Sometimes we publish fiction here at Tweetspeak Poetry. And we definitely give a place to student writing. This series qualifies as both. If you’re a fan of The Avengers or the Thor movies, you’ll be more prepared to enjoy The Loki Goodness Campaign. If not, you’ll still recognize a fun story when you see it. For those who don’t follow the Thor and Loki characters, it might suffice to say that Thor is the good guy and Loki is the bad guy. Except? There really are many people who campaign for Loki’s inherent goodness. This phenomenon inspired our student writers to come up with an actual Loki Goodness Campaign. Well, an actual fictional campaign. Read on.
There was a situation in the Avengers Tower: Thor stood looking through some cabinets, complaining assiduously about the lack of Asgardian snack items.
Natasha, who had just walked in, watched for a moment with a small smile, but before Tony could answer, she said, “We have bigger problems on our hands.”
That got their attention. “Seriously?” Tony complained. “It’s another supervillain, isn’t it? They have no respect for anyone’s schedule.”
Natasha ignored him, turning to Thor. “Loki’s been spotted.”
Thor set down an empty box of graham crackers.
A few minutes later, the Avengers had arrived at Grand Central, where they set up a perimeter and watched to see what Loki was doing. Strangely, the expected explosions still hadn’t occurred.
After a few moments, Tony couldn’t resist commenting. “He doesn’t seem to be doing much,” he said. “Are you sure he’s not just waiting for a train?”
As if in answer, Loki turned his head and smiled in their direction—even though they were hidden from view, he seemed to know just where they were.
A shiver of magic swept over him, and suddenly all the innocent bystanders could see him. There was a great panic. He cleared his throat, and said in a voice magically amplified so everyone could hear, “In a place of dread darkness evil raged, dealing death, ten thousand bone-beasts, riding through the land, like rocks rolling down a mountainside.”
Slowly, the panic subsided into bewilderment. “Is he reciting a poem?” someone asked.
“Is this the beginning of some sort of spell?” Steve asked.
“It does not seem to be,” Thor answered. Loki continued: “Now the people despaired, crying in dread to their heroes, helpless against the onslaught. Then came the Avengers, mighty warriors, clad in battle-gear, a shield of safety from the shadowed sky, striking out against their enemies.”
“Did he just compliment us?” Tony asked incredulously.
“Either that or he’s stalling,” Clint answered. “Can I shoot him now, before he brings out the flying pigs?”
There was a groan.
“Don’t remind me,” Tony said.
Loki seemed to be on a roll. “The great captain, friend of his people, threw forth his headland of swords, and the man of iron flying above rained fire upon the unbleeding dead…”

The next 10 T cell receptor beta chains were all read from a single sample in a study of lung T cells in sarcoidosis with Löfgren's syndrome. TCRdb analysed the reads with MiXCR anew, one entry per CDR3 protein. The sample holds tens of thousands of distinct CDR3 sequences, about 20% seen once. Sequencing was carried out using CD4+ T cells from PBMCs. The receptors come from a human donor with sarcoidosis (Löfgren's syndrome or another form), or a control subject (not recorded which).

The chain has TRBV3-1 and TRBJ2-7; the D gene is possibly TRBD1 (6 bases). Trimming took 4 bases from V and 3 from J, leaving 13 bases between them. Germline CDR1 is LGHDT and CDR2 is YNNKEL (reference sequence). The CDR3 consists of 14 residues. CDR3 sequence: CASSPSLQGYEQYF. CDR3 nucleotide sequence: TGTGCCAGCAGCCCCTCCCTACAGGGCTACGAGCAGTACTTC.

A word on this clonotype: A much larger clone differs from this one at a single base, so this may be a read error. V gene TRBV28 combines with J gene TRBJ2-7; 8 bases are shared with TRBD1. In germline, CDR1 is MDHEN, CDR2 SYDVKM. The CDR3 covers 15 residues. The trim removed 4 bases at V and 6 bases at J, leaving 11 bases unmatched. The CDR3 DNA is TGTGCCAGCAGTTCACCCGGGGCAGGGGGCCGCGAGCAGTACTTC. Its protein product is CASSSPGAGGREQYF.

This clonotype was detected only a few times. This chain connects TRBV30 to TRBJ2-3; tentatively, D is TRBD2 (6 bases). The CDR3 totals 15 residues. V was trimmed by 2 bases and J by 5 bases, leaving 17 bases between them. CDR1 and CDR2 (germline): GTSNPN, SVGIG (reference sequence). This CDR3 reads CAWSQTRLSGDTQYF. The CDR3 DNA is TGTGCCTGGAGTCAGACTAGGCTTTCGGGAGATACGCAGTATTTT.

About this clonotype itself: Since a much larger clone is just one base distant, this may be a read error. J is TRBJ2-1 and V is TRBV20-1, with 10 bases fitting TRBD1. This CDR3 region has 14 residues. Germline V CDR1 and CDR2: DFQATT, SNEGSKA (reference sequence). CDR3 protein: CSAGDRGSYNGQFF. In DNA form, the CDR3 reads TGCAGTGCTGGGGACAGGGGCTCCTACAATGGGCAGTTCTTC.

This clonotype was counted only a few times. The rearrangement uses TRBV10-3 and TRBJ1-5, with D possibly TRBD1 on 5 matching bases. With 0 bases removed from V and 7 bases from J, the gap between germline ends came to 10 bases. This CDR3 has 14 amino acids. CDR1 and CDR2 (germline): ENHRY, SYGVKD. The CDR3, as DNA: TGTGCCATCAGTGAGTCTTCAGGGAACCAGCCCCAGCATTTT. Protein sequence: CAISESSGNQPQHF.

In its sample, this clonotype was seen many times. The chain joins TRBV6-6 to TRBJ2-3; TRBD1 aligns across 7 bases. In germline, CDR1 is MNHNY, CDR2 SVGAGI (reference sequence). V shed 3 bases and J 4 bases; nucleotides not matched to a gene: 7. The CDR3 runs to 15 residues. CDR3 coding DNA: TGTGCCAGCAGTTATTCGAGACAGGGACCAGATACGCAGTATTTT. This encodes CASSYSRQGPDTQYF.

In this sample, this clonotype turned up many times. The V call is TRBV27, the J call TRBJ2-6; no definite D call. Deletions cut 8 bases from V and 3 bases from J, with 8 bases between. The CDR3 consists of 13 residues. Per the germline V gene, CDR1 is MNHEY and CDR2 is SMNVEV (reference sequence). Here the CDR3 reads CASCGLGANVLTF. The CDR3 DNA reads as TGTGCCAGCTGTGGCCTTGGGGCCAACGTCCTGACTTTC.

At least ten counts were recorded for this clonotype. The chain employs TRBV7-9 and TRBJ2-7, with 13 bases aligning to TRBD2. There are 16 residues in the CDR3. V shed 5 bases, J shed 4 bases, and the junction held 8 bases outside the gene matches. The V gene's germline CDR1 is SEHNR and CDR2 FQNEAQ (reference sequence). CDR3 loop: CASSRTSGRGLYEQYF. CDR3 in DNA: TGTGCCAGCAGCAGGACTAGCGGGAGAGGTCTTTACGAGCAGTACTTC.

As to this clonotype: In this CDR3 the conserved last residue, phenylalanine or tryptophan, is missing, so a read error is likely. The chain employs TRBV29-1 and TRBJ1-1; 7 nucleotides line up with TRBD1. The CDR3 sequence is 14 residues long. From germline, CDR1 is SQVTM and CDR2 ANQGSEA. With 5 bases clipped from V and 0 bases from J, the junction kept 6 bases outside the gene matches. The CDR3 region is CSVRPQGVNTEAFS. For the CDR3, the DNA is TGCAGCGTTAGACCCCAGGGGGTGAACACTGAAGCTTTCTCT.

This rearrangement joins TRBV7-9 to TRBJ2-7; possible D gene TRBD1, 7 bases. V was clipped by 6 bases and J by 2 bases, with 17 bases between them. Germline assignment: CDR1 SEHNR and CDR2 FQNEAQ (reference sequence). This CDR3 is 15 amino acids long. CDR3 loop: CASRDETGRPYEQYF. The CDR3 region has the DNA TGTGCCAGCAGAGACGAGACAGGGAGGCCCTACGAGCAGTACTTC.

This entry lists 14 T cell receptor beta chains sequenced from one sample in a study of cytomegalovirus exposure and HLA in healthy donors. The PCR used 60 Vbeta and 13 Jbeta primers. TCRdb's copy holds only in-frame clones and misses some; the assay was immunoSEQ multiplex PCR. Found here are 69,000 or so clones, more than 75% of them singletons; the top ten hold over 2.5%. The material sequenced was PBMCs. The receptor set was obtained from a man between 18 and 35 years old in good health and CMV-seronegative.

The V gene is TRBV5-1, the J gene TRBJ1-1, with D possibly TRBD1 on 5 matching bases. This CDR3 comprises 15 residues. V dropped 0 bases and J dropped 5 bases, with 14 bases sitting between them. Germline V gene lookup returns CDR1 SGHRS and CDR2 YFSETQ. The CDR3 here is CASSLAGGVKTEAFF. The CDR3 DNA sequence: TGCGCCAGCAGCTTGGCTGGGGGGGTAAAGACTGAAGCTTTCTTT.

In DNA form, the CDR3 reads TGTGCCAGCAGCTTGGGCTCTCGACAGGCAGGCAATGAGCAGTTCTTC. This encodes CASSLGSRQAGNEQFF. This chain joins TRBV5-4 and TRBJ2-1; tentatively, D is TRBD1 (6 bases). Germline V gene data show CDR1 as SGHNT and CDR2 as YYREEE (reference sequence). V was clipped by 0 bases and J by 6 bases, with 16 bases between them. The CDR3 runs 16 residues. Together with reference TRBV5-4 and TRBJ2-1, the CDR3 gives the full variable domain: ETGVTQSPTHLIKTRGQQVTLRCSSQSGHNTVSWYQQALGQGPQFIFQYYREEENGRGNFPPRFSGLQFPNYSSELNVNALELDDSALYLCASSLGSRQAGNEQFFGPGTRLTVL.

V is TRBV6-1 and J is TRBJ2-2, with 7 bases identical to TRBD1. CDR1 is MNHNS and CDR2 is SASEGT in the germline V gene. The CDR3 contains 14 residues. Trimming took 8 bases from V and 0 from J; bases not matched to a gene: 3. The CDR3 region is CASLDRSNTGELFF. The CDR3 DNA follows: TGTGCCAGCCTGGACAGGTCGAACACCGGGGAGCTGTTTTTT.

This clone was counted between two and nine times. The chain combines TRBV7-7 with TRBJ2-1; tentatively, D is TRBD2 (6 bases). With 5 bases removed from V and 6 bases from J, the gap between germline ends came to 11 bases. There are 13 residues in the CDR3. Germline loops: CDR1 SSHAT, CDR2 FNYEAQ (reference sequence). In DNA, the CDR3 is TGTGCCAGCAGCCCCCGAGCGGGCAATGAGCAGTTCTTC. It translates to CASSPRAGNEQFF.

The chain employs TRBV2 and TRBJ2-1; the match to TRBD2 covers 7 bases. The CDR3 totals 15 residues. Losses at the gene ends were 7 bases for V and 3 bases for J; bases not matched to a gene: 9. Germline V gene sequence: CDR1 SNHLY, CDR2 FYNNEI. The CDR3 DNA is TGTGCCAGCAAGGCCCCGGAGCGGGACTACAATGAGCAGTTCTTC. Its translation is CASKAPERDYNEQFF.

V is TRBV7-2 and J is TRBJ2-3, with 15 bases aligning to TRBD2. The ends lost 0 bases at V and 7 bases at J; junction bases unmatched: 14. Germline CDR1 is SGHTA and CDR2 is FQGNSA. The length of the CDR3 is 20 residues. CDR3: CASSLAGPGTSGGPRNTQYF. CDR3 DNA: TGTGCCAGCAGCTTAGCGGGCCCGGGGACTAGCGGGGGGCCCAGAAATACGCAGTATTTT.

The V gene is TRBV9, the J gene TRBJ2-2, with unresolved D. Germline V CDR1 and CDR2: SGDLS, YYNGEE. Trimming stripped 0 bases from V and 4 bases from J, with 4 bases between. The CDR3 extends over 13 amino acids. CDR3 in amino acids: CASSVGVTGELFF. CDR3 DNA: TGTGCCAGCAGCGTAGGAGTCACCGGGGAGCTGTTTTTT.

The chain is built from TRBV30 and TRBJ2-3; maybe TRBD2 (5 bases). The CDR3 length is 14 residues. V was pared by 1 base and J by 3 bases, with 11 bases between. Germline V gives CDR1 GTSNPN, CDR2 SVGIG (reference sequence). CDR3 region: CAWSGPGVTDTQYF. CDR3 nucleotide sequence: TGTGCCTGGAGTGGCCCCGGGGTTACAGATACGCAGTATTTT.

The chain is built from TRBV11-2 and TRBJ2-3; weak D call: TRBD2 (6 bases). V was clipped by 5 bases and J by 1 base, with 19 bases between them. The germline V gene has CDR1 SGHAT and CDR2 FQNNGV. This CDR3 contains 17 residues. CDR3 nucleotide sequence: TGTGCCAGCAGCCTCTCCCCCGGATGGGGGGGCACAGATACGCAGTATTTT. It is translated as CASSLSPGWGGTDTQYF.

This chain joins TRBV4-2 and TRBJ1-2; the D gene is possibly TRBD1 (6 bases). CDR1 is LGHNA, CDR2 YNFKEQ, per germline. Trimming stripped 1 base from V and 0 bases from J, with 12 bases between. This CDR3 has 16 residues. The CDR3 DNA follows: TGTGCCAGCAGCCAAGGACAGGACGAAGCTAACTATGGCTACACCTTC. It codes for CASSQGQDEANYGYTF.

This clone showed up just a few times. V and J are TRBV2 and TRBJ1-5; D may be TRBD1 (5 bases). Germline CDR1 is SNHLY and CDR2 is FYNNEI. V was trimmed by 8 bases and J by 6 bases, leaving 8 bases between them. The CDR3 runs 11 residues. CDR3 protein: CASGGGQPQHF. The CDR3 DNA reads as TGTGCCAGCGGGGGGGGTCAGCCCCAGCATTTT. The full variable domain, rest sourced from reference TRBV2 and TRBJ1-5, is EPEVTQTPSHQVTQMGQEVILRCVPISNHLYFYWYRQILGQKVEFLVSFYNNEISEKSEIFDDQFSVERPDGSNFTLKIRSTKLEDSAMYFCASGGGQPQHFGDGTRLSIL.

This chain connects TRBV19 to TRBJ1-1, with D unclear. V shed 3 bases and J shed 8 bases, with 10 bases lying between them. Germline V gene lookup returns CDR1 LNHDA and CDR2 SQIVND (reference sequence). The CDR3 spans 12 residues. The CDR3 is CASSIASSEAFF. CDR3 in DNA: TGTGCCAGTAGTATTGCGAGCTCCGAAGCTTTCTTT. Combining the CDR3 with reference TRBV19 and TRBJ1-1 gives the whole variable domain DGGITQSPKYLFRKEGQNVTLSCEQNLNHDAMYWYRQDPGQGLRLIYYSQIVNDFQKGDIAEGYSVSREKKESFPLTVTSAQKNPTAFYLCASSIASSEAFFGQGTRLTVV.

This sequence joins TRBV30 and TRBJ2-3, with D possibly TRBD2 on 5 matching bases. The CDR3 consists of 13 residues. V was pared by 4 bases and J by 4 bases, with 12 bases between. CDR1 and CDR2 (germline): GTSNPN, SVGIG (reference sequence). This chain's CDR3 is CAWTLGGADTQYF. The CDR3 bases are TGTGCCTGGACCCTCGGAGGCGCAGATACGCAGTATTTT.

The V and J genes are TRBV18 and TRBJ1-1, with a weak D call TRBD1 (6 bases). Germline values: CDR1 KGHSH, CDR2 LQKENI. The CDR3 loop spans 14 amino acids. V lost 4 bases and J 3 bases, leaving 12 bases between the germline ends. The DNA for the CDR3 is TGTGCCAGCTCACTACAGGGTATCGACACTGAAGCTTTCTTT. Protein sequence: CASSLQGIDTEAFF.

“Is he talking about last week?” Steve asked after a short silence. “Because that was kind of humiliating for all of us.”
“Except Thor,” Clint muttered.
“Despite the subject, the poem is well-formed,” Thor mused. “I can imagine how hard it must be to compose verse in your language.”
“The terrible giant sprang into the spear-din, crushing the cries from the throats
of his great enemies. Now the shieldmaiden shot down many fierce foes, and the hawk aimed from high above, every arrow true.”
Loki had warmed up to his subject. By now, he was practically acting, arms flung in increasingly theatrical gestures as he paced across the room, relishing in the attention. But the end of the poem neared, and he lowered his voice the slightest fraction. The entire audience held their breath. “Soon the streets stood empty but for the bones of the twice-slain.” Loki paused dramatically, and let the last few words trail off as he ended. “Then the people came in thanks, rejoicing for their enemies ruin.”
All at once, everyone seemed to remember exactly who it was they had been listening to, and the panic resumed as Loki flashed out of existence.
“What was that all about?” Tony asked.
“Thor?” Natasha prompted.
“He has written a battle-poem to praise our valour,” Thor admitted at last, sounding more than a little embarrassed.
“Let me guess, it’s some sort of insult.”
“It is a high honour,” Thor said. “But Loki has always been adept at twisting words, and his choice of battle is highly suspect.”
“That wasn’t a battle,” Tony said, “that was a fiasco. Walking dinosaur skeletons, remember?”
FRONT PAGE NEWS:
The infamous Loki was seen at Grand Central yesterday afternoon, at which time he forced the population to listen to a so-called ‘poem’. Officer Riley T. Jones said, “Yeah right.” When asked what Loki’s actions may truly have been about, Riley stated, “This move? It’s only the beginning. Next thing you know, he publishes an autobiography.” Well, one thing’s for sure: If he wants to sell us anything, he’ll have to get rid of the horns.
To be continued…
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Art from Superbwallpapers.com. Story by Sara Barkat and Sonia Joie.